If you are looking for an International bank in the UK, which might make the process of setting up a bank account as a non-resident easier, Bank of America, American Express, Bank of China, State Bank of India, and ABC International Bank all operate from within the UK. However, they generally come with bank fees and require minimum deposits.

Another interesting option are online money transfer services, such as TransferWise. This type of service supports numerous currency routes with some of the lowest fees on the market. This makes moving money between home and the UK a breeze. Moreover, many of these services do not require a minimum deposit to set up.

There are multitudes of bank accounts with no fees in the UK. They will generally offer no return on your money but are easy to set up. Be sure to check out what all the banks, both online and traditional, have to offer and their corresponding costs, as they are subject to change.

Setting up a UK Bank Account

Ideally, you would want to have your new UK bank account set up before you arrive in order to ensure you have easy access to your finances. Before you leave, check with your local bank if they can assist you with setting up your new account as you might be required to pay a large initial deposit or a monthly fee depending on the type of account you choose.

Nevertheless, if you are not able to set up your account before you depart, you should check with the bank of your choice what documentation you will require and what fees you will have to pay. If you are choosing an online-based bank, you can send these documents online; otherwise, you should make an appointment to go into a branch upon your arrival.

Moreover, several banks allow you to open a bank account online as a non-resident. Monzo is easy to set up and only requires you to send a photo of your passport and give an address to send your bankcard to (this can be a friend or relative’s house and does not have to be in the form of a tenancy agreement, utility bill, etc.). Additionally, Barclays, Lloyds, HSBC, and NatWest all offer international bank accounts.

If you need help opening a bank account or are having issues with any step of your relocation process, contact our team of experts, who will assist you with any difficulties you may be facing, big or small.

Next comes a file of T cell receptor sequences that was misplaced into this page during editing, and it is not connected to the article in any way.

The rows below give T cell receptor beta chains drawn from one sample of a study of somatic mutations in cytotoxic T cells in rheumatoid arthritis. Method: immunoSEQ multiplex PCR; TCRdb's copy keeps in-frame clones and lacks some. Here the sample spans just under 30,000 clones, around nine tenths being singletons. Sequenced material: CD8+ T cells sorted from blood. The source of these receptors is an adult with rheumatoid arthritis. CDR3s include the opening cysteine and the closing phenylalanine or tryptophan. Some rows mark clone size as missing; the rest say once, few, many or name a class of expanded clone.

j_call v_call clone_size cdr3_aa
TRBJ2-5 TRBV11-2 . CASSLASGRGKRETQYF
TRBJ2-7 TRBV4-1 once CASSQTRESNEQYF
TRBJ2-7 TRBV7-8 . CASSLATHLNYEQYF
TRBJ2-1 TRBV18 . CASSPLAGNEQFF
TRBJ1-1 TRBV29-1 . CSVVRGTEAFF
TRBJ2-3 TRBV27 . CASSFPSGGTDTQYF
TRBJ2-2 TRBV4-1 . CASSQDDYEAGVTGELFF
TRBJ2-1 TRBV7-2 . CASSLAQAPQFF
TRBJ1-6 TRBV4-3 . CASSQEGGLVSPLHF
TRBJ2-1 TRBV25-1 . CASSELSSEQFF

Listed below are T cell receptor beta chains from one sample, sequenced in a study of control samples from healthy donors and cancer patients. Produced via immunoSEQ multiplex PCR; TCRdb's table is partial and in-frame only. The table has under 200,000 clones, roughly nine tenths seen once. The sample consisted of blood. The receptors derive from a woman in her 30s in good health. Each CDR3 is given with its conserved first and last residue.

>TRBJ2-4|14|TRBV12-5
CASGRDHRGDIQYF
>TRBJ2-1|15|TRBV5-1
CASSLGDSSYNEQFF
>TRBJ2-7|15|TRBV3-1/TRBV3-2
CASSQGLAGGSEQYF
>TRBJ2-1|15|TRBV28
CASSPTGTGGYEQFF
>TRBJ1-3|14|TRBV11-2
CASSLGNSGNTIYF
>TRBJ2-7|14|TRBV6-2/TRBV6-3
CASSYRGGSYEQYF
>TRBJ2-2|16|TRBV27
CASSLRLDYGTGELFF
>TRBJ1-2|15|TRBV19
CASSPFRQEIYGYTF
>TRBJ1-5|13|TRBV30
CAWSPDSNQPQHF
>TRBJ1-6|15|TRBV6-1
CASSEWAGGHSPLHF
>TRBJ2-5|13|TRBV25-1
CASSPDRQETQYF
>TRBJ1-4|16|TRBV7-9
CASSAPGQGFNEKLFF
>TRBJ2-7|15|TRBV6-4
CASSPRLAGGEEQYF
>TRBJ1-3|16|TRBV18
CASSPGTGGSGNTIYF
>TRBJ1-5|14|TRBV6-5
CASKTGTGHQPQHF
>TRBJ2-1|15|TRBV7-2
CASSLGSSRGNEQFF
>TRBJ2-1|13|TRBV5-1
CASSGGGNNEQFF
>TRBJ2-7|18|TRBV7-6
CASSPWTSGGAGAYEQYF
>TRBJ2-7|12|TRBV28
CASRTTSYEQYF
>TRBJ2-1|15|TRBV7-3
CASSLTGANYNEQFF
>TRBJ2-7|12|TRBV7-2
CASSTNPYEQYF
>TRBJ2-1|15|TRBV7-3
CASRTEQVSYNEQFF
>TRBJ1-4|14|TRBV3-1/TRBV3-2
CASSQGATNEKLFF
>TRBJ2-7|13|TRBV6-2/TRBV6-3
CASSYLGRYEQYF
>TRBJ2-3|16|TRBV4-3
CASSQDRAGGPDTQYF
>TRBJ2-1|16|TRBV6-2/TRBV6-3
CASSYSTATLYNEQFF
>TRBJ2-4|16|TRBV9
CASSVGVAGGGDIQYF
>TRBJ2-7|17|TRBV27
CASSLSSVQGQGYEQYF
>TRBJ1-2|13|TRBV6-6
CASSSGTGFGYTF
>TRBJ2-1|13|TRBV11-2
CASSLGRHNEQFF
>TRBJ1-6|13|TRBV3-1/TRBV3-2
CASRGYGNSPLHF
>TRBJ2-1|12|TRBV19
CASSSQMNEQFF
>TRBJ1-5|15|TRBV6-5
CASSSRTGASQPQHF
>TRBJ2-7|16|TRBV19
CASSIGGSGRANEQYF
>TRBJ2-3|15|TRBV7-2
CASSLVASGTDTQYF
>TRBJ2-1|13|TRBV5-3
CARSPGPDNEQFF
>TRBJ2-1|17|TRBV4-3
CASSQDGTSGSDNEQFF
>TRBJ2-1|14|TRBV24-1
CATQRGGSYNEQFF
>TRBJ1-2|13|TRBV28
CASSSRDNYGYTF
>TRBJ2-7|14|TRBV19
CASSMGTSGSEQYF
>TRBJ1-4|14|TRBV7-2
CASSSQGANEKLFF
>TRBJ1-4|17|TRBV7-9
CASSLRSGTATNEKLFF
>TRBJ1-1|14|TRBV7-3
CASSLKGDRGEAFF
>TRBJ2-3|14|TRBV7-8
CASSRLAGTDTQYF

What is the Tax System in the UK?

When immigrating to the UK you will need to understand more about how the tax system in the UK works. If you have only one source of income you will have your tax automatically deducted from your wages or salary with the Pay As You Earn (PAYE) system. You will not need to file a tax return unless you are working as a self-employed person. It is important to keep all records of your tax for five years. You can read more detailed information about all UK employment matters on the Working section of this guide.

Overview of the Tax System in the UK

In the UK, taxes are managed through Her Majesty’s Revenue and Customs (HMRC). The primary purpose of HMRC is to collect money on the government’s behalf that provides funding for the UK’s public services such as the National Health Service, Education, the welfare system, and public projects (roads, railways, and public housing).

You will be interested to know that the tax year is different for businesses and persons. In the UK, the financial year runs from 1 April to 31 March. The accounting period of a company can be the aforementioned financial year, or the calendar year, or any given 12-month period. Whereas the personal tax year runs from 6 April to 5 April.

What are the Types of Tax in the UK?

There are six main types of tax in the UK:

  • Income tax.
  • National insurance contributions: tax on earnings paid by employees and employers, which helps to build your entitlement to certain state benefits, such as the State Pension, healthcare and Maternity Allowance.